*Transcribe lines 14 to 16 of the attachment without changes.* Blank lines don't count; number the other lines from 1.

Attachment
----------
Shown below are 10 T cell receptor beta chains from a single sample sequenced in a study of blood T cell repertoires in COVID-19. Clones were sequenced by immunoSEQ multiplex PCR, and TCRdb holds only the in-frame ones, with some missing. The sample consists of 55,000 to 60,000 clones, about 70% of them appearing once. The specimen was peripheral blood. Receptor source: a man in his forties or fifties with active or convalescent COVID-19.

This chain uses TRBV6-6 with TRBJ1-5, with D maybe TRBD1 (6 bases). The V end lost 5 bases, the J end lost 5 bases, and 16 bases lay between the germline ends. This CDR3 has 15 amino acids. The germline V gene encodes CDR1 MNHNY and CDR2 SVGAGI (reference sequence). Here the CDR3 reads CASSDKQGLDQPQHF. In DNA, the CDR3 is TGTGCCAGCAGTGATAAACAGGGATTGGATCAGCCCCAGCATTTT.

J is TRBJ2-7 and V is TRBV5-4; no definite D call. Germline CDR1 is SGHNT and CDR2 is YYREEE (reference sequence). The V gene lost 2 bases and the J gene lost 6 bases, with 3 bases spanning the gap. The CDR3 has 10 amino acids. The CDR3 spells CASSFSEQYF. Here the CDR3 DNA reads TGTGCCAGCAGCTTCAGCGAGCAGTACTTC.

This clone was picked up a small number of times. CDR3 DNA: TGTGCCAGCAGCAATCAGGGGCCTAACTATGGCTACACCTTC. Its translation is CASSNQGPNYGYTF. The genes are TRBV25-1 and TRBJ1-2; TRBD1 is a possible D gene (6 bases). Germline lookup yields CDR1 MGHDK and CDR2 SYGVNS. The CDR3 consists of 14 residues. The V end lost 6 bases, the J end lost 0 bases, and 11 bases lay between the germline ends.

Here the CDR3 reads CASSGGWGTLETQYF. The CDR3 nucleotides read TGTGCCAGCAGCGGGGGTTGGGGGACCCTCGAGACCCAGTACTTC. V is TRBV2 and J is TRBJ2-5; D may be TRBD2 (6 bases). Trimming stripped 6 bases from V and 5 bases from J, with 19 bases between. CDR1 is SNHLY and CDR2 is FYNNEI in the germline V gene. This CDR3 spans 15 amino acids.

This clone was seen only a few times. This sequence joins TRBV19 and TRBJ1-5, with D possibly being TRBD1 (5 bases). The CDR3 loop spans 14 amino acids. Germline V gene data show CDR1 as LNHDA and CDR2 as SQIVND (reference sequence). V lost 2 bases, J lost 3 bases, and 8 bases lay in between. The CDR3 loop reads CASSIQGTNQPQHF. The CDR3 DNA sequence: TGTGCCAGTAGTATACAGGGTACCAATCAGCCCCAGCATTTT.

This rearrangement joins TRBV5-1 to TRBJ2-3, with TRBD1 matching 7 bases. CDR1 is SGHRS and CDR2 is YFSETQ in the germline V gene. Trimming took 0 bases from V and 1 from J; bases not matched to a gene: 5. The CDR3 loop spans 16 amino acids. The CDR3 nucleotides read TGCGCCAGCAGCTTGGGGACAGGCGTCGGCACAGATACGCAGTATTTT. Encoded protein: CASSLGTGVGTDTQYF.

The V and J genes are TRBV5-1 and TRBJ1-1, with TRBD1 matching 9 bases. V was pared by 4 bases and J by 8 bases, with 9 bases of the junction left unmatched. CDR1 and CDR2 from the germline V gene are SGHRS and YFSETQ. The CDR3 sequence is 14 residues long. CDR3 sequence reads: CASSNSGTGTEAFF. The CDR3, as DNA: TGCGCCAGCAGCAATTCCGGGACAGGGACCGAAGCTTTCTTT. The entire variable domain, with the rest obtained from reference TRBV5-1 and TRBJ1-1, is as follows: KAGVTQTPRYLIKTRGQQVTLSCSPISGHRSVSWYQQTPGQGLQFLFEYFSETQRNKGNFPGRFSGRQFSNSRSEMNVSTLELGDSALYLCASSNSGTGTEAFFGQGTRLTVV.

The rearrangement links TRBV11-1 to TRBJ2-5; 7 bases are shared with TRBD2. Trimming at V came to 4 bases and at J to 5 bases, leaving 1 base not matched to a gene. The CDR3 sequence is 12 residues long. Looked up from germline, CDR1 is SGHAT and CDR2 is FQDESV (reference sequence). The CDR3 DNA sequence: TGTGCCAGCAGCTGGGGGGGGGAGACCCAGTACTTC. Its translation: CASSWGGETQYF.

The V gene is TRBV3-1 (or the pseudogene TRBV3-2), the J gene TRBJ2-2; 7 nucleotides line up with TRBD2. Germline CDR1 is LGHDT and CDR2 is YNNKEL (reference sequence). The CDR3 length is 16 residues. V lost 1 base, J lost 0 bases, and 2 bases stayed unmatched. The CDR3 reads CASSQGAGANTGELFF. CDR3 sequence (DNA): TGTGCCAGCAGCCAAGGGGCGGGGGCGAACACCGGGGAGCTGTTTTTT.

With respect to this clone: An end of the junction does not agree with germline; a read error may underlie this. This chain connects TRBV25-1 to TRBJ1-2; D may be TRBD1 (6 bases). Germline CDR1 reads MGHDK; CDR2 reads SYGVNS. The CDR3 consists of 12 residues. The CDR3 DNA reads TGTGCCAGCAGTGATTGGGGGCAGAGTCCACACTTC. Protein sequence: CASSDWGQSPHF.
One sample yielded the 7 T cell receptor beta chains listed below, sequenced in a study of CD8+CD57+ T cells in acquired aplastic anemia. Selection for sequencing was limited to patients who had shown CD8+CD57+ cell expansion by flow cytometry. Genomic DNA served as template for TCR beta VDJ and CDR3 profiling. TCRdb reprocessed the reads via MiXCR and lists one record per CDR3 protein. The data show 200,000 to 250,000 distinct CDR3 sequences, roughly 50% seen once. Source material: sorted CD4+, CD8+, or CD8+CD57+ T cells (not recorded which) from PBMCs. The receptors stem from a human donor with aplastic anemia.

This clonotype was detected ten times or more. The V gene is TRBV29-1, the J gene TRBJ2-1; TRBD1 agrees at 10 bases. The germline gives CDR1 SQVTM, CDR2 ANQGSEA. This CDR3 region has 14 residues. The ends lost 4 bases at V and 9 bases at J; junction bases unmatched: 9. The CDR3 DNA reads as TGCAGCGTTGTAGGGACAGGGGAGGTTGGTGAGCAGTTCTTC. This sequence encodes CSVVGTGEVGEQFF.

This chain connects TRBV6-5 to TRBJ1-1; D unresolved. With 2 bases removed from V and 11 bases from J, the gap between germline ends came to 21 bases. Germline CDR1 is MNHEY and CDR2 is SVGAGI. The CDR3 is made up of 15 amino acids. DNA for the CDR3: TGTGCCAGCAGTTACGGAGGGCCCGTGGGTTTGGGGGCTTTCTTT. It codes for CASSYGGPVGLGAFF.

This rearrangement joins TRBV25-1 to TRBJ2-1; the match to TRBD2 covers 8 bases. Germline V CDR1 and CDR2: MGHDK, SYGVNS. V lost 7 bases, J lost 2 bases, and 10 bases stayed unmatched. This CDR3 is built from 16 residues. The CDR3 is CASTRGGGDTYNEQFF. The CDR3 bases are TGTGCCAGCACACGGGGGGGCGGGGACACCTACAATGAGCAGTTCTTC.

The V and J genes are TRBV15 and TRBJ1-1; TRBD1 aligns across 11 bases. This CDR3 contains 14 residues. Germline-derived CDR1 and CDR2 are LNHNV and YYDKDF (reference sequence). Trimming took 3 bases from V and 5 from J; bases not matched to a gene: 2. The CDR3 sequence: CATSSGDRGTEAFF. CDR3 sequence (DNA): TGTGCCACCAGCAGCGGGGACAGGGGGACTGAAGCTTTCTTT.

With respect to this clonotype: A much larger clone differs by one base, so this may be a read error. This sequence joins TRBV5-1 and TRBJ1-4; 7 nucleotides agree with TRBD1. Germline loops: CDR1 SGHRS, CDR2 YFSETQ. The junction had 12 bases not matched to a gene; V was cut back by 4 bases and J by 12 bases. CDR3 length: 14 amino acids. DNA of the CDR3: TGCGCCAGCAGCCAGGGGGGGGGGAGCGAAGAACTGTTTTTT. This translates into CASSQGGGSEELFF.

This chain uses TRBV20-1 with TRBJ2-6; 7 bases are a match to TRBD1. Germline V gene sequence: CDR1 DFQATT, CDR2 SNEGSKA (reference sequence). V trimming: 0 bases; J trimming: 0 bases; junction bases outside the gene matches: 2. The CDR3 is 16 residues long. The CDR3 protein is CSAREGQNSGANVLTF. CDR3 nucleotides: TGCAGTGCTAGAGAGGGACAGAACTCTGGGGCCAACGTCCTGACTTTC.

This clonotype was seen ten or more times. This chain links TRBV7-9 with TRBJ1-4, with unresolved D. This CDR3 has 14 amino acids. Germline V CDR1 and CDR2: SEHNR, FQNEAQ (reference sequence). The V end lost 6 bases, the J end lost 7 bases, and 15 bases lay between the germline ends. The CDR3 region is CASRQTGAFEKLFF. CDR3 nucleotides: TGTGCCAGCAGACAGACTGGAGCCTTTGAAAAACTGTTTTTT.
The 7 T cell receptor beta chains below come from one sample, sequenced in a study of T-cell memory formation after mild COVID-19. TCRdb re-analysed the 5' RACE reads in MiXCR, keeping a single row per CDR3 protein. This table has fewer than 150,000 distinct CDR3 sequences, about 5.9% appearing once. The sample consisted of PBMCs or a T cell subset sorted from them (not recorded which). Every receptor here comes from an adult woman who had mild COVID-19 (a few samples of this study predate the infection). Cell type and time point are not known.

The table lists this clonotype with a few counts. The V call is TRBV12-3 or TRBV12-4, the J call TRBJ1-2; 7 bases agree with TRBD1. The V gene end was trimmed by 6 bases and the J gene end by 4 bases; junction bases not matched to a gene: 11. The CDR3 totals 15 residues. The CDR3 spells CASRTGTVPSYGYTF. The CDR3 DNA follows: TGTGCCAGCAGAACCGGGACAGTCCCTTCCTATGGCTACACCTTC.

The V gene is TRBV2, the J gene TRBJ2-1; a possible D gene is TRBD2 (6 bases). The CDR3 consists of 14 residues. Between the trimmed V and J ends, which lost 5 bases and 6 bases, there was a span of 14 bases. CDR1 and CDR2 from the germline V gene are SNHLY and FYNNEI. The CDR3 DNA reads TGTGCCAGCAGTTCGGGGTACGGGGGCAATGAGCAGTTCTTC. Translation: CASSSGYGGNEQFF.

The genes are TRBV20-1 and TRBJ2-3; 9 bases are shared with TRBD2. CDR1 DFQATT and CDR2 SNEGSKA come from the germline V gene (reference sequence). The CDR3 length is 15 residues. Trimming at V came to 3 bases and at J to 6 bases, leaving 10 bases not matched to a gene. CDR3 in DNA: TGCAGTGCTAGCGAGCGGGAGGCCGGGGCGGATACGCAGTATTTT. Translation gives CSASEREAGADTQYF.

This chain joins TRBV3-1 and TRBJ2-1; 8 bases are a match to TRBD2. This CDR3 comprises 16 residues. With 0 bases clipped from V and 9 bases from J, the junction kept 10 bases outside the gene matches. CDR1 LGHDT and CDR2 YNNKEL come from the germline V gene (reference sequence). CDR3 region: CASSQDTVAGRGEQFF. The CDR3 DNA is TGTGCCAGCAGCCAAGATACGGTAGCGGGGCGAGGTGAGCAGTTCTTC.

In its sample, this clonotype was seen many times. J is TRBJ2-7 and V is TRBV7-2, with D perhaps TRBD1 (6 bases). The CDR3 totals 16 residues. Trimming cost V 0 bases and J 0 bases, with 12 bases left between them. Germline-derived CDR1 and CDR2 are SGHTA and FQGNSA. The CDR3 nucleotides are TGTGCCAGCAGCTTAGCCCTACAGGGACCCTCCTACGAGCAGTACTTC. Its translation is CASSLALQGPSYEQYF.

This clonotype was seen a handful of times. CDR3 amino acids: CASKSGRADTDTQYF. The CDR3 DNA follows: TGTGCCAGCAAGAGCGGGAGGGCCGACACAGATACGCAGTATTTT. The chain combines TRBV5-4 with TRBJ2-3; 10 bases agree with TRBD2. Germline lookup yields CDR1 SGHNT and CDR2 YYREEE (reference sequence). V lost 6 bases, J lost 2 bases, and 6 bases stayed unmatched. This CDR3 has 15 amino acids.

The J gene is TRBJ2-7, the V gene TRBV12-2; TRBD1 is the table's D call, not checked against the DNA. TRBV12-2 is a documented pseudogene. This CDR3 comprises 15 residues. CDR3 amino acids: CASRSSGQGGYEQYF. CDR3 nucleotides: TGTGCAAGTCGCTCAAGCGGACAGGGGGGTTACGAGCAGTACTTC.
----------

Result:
This chain connects TRBV6-5 to TRBJ1-1; D unresolved. With 2 bases removed from V and 11 bases from J, the gap between germline ends came to 21 bases. Germline CDR1 is MNHEY and CDR2 is SVGAGI. The CDR3 is made up of 15 amino acids. DNA for the CDR3: TGTGCCAGCAGTTACGGAGGGCCCGTGGGTTTGGGGGCTTTCTTT. It codes for CASSYGGPVGLGAFF.

This rearrangement joins TRBV25-1 to TRBJ2-1; the match to TRBD2 covers 8 bases. Germline V CDR1 and CDR2: MGHDK, SYGVNS. V lost 7 bases, J lost 2 bases, and 10 bases stayed unmatched. This CDR3 is built from 16 residues. The CDR3 is CASTRGGGDTYNEQFF. The CDR3 bases are TGTGCCAGCACACGGGGGGGCGGGGACACCTACAATGAGCAGTTCTTC.

The V and J genes are TRBV15 and TRBJ1-1; TRBD1 aligns across 11 bases. This CDR3 contains 14 residues. Germline-derived CDR1 and CDR2 are LNHNV and YYDKDF (reference sequence). Trimming took 3 bases from V and 5 from J; bases not matched to a gene: 2. The CDR3 sequence: CATSSGDRGTEAFF. CDR3 sequence (DNA): TGTGCCACCAGCAGCGGGGACAGGGGGACTGAAGCTTTCTTT.